March Wine Club

Apr 10, 2023

As we are at the point of transition from Winter to Spring, we all sit on the fringe of longer, more gentle days ahead. While we daydream about what’s in store, it’s also important to not overlook the small but beautiful changes taking place in nature all around. The crocuses and snow drops are up and deserve every bit of wonder as the tulip to come. Great wines too can inhabit this fringe and often go unnoticed or underappreciated. Vineyards and wines that lay just beyond a famous appellation can often be just as satisfying and often at a much friendlier price. So, please join us on the fringe of the season and regions with these serious wines with smaller followings.

Cheers,
P. & E. Mullins

2020 Marc Deschamps Pouilly-Fumé ‘Les Porcheronnes’

Loire Valley, France

Pouilly-Fumé located across the Loire River from the legendary Sancerre, often plays second fiddle to its more famous appellation. Its terroir is of limestone and flint, and it is also the land of Sauvignon Blanc. The name Pouilly-Fumé comes from “Pouilly-sur-Loire” the village of the region and Fumé a local nickname for Sauvignon Blanc. Often confused with Pouilly-Fussé which is actually in Southern Burgundy and Chardonnay. Think “Fumé” French for “smoke” and flint like the terroir and characteristics of this mineral crisp Sauvignon Blanc. The Domaine harvests by hand and ferments in stainless steel and cement all with native yeasts. The wine spends a lot of time on its lees which gives its structure and body. In the glass this is a clean crystal clear with a pale-yellow hue. The nose has aromatics of green apple, kiwi, and wet stone. The palate is mineral focused and brisk with a rounder body, texture and mouth-watering acidity. It just floats across your tongue and has a long pleasing finish.

 

2020 Le Ragnaie ‘Troncone’ Toscana Rosso

Tuscany, Italy

There are a lot of rules and regulations when it comes to wine appellations. Sometimes those rules can benefit the drinker and not so much the seller. When your vineyard lies across the gravel road from the boundaries of Chateau-Neuf-de-Pape and in this case when your Sangiovese vines in Montalcino are just 20 meters too high in altitude to be a Brunello. Why then, you can’t call your wine CNDP or Brunello which sell at much higher price points as they are regarded as superior. Winemaker Riccardo Campinoti first labeled his wine as Chianti Colli Senesi an appellation for vineyards that lay just outside of the Brunello DOCG, but due to the pale color aka clarity of Riccardo’s wine, it was rejected to be classified as so. Riccardo frustrated with the DOCG administration decided to call his wine ‘Troncone’ meaning stump and just label it a Toscana Rosso. The vineyard site couldn’t be more picturesque with views on a clear day all the way to Isola d’Elba in the Mediterranean Sea off the coast of Tuscany. All farmed organically this 100% Sangiovese is a stunner. The vines and fruit are all tended by hand. In the glass it’s a ruby red with that clarity we mentioned throughout. The nose is dusty with light clove, green strawberries, and bay leaves. The palate has dried cherries, dusty grippy tannins and a lingering acidity on a very long finish.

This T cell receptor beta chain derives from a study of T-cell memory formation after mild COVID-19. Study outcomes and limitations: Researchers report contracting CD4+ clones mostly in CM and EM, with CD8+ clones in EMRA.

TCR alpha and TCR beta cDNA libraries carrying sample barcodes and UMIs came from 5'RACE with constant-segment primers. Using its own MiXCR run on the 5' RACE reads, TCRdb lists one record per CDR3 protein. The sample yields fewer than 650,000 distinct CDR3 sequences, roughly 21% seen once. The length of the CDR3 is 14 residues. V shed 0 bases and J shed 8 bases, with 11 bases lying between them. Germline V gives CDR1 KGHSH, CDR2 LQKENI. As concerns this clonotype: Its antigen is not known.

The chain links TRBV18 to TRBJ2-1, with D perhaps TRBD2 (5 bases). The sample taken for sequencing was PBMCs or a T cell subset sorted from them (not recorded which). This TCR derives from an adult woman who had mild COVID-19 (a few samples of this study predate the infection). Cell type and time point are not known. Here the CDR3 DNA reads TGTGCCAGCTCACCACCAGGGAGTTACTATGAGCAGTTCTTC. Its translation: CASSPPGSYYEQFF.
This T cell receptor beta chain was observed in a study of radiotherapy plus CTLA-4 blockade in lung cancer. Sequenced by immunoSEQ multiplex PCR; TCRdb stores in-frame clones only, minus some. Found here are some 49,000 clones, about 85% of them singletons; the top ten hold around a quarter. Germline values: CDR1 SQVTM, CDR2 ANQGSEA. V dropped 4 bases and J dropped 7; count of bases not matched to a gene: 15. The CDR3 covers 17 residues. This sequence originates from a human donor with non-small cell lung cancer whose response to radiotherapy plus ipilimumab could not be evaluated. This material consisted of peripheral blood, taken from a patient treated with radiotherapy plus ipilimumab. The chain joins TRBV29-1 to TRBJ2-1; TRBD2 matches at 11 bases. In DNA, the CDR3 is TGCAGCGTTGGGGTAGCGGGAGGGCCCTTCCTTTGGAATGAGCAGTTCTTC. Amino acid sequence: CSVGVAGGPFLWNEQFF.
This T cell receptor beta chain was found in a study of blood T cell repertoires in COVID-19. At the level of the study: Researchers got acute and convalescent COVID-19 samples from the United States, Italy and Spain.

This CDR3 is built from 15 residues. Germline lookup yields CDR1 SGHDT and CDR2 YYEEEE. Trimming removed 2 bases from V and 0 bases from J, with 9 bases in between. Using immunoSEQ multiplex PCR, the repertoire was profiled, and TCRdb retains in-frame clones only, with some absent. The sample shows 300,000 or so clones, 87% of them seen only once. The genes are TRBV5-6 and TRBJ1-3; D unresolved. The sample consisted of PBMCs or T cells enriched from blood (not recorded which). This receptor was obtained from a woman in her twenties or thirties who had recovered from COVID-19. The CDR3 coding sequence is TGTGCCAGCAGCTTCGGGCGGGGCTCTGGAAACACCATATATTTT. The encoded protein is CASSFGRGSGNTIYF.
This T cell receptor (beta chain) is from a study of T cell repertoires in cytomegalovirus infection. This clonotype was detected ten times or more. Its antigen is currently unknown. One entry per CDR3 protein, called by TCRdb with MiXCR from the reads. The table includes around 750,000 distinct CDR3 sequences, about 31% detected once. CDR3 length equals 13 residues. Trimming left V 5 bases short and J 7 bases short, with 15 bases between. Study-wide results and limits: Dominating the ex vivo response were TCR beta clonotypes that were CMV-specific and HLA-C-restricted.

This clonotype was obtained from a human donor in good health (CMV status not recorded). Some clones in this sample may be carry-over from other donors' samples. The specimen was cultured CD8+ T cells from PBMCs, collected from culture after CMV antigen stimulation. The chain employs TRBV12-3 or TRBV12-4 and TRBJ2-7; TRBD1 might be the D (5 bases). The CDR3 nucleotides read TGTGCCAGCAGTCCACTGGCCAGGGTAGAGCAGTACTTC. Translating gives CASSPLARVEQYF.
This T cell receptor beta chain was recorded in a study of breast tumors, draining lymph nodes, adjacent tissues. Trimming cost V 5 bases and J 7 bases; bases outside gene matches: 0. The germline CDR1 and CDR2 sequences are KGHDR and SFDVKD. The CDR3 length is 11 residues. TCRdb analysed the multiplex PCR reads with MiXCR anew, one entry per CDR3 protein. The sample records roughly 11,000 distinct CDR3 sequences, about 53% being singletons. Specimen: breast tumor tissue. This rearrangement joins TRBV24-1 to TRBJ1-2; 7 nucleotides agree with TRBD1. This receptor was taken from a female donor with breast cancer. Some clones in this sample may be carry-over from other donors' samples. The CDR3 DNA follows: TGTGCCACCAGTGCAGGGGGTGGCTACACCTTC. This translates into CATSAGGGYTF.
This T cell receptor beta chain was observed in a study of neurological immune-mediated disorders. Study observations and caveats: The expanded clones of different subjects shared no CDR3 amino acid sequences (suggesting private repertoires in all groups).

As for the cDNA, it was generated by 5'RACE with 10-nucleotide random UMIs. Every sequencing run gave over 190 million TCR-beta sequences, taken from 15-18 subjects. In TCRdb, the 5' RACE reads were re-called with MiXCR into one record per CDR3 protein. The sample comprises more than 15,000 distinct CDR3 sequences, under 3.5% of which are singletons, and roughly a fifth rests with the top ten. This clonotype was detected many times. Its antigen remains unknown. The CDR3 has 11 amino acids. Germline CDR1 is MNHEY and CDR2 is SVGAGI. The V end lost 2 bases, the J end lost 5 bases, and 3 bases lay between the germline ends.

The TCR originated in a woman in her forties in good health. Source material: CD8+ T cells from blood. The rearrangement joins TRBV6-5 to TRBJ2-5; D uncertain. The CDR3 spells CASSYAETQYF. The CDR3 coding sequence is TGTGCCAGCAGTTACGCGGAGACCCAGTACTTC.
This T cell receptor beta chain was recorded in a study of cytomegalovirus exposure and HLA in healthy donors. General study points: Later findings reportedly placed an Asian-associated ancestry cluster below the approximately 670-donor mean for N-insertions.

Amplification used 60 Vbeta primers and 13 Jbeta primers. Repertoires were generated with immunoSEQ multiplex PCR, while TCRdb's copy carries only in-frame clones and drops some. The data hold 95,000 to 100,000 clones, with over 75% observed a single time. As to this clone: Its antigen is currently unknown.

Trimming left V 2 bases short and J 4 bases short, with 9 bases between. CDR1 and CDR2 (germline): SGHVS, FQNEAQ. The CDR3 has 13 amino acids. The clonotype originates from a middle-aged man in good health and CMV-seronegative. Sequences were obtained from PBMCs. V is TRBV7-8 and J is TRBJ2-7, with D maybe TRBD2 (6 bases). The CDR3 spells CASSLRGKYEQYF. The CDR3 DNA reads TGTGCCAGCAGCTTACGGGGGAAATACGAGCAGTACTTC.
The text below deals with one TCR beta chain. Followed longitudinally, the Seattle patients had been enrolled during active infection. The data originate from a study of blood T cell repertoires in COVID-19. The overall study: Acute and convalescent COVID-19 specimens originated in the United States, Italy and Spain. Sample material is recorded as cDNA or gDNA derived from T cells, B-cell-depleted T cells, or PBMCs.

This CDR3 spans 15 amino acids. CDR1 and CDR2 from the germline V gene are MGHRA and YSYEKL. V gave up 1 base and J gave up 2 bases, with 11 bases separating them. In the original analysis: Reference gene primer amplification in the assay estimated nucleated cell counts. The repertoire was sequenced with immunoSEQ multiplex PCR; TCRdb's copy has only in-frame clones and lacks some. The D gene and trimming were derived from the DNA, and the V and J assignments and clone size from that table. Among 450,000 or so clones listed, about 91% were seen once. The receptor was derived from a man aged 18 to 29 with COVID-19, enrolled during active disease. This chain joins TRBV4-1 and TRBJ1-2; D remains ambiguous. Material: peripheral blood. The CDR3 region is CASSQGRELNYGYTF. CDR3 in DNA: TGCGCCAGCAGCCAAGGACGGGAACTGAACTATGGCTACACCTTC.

2020 Le Ragnaie ‘Troncone’ Toscana Rosso

Tuscany, Italy

There are a lot of rules and regulations when it comes to wine appellations. Sometimes those rules can benefit the drinker and not so much the seller. When your vineyard lies across the gravel road from the boundaries of Chateau-Neuf-de-Pape and in this case when your Sangiovese vines in Montalcino are just 20 meters too high in altitude to be a Brunello. Why then, you can’t call your wine CNDP or Brunello which sell at much higher price points as they are regarded as superior. Winemaker Riccardo Campinoti first labeled his wine as Chianti Colli Senesi an appellation for vineyards that lay just outside of the Brunello DOCG, but due to the pale color aka clarity of Riccardo’s wine, it was rejected to be classified as so. Riccardo frustrated with the DOCG administration decided to call his wine ‘Troncone’ meaning stump and just label it a Toscana Rosso. The vineyard site couldn’t be more picturesque with views on a clear day all the way to Isola d’Elba in the Mediterranean Sea off the coast of Tuscany. All farmed organically this 100% Sangiovese is a stunner. The vines and fruit are all tended by hand. In the glass it’s a ruby red with that clarity we mentioned throughout. The nose is dusty with light clove, green strawberries, and bay leaves. The palate has dried cherries, dusty grippy tannins and a lingering acidity on a very long finish.

2020 Figli Oddero Covento Vino Rosso

Piedmont, Italy

Since the 1800s the Oddero family has been in the Barolo wine trade in Piedmont Italy. Which is why today with over 70 hectares of land of Nebbiolo, they are one of the most notable and historical family names among the Piedmont region and the Italian wine industry as a whole. Their Barolos are often laid down for years and are not in a price range to indulge in frequently. What a treat it was to discover this Covento Rosso, a blend of Dolcetto, Barbera and Nebbiolo that can be uncorked and enjoyed even a Tuesday night. We recommend opening this bottle up a couple hours before serving or even decanting if you have the option. With time and air, the wine gets fuller and all the layers of its structure show more. In the glass it appears weighted and has a deep hue of magenta. The nose first hits you with a bit of cassis and violet, then savory qualities follow. There’s a smokiness almost like a paprika rubbed and smoked pork shoulder. The palate has a silky velvety mouthfeel with earthy herbaceous notes. There is a bright acidity throughout with smooth tannins.